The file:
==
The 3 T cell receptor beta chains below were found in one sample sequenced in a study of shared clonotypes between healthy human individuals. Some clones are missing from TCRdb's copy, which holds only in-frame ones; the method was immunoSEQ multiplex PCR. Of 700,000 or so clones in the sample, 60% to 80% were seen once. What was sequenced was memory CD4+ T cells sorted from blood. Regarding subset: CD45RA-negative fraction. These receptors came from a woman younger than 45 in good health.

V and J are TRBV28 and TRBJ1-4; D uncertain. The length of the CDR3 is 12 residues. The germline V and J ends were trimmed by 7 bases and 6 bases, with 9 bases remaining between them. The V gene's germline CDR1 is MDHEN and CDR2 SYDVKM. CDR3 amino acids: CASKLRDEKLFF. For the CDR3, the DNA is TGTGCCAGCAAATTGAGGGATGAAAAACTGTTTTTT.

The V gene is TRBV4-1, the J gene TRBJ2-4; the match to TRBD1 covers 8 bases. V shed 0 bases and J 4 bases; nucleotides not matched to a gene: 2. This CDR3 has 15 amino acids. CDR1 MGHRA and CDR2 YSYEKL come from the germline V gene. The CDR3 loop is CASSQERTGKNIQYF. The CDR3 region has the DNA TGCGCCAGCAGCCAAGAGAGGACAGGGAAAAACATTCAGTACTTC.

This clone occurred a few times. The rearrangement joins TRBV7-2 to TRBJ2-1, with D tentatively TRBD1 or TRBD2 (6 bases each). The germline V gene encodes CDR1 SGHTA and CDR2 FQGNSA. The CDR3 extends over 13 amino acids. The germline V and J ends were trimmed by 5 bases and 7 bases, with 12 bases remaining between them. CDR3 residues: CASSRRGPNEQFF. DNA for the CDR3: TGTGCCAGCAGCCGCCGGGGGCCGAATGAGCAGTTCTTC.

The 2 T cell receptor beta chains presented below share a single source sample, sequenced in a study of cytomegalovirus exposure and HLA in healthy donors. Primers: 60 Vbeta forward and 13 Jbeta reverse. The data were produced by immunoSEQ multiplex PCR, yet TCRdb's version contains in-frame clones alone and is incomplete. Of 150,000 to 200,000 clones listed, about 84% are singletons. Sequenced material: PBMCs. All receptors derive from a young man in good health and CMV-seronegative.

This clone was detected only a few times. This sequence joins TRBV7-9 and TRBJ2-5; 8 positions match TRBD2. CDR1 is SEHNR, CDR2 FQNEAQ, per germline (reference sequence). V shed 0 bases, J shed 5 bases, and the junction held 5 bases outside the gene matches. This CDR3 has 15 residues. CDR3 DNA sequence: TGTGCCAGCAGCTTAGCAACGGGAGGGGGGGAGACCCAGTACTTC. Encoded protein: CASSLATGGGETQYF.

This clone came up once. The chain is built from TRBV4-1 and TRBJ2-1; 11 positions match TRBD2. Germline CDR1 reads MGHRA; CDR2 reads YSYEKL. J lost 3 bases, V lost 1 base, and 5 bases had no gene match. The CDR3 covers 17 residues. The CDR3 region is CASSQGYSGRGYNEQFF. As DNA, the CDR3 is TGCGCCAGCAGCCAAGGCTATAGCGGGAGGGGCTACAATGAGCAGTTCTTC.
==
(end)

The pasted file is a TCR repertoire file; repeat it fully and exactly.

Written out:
The 3 T cell receptor beta chains below were found in one sample sequenced in a study of shared clonotypes between healthy human individuals. Some clones are missing from TCRdb's copy, which holds only in-frame ones; the method was immunoSEQ multiplex PCR. Of 700,000 or so clones in the sample, 60% to 80% were seen once. What was sequenced was memory CD4+ T cells sorted from blood. Regarding subset: CD45RA-negative fraction. These receptors came from a woman younger than 45 in good health.

V and J are TRBV28 and TRBJ1-4; D uncertain. The length of the CDR3 is 12 residues. The germline V and J ends were trimmed by 7 bases and 6 bases, with 9 bases remaining between them. The V gene's germline CDR1 is MDHEN and CDR2 SYDVKM. CDR3 amino acids: CASKLRDEKLFF. For the CDR3, the DNA is TGTGCCAGCAAATTGAGGGATGAAAAACTGTTTTTT.

The V gene is TRBV4-1, the J gene TRBJ2-4; the match to TRBD1 covers 8 bases. V shed 0 bases and J 4 bases; nucleotides not matched to a gene: 2. This CDR3 has 15 amino acids. CDR1 MGHRA and CDR2 YSYEKL come from the germline V gene. The CDR3 loop is CASSQERTGKNIQYF. The CDR3 region has the DNA TGCGCCAGCAGCCAAGAGAGGACAGGGAAAAACATTCAGTACTTC.

This clone occurred a few times. The rearrangement joins TRBV7-2 to TRBJ2-1, with D tentatively TRBD1 or TRBD2 (6 bases each). The germline V gene encodes CDR1 SGHTA and CDR2 FQGNSA. The CDR3 extends over 13 amino acids. The germline V and J ends were trimmed by 5 bases and 7 bases, with 12 bases remaining between them. CDR3 residues: CASSRRGPNEQFF. DNA for the CDR3: TGTGCCAGCAGCCGCCGGGGGCCGAATGAGCAGTTCTTC.

The 2 T cell receptor beta chains presented below share a single source sample, sequenced in a study of cytomegalovirus exposure and HLA in healthy donors. Primers: 60 Vbeta forward and 13 Jbeta reverse. The data were produced by immunoSEQ multiplex PCR, yet TCRdb's version contains in-frame clones alone and is incomplete. Of 150,000 to 200,000 clones listed, about 84% are singletons. Sequenced material: PBMCs. All receptors derive from a young man in good health and CMV-seronegative.

This clone was detected only a few times. This sequence joins TRBV7-9 and TRBJ2-5; 8 positions match TRBD2. CDR1 is SEHNR, CDR2 FQNEAQ, per germline (reference sequence). V shed 0 bases, J shed 5 bases, and the junction held 5 bases outside the gene matches. This CDR3 has 15 residues. CDR3 DNA sequence: TGTGCCAGCAGCTTAGCAACGGGAGGGGGGGAGACCCAGTACTTC. Encoded protein: CASSLATGGGETQYF.

This clone came up once. The chain is built from TRBV4-1 and TRBJ2-1; 11 positions match TRBD2. Germline CDR1 reads MGHRA; CDR2 reads YSYEKL. J lost 3 bases, V lost 1 base, and 5 bases had no gene match. The CDR3 covers 17 residues. The CDR3 region is CASSQGYSGRGYNEQFF. As DNA, the CDR3 is TGCGCCAGCAGCCAAGGCTATAGCGGGAGGGGCTACAATGAGCAGTTCTTC.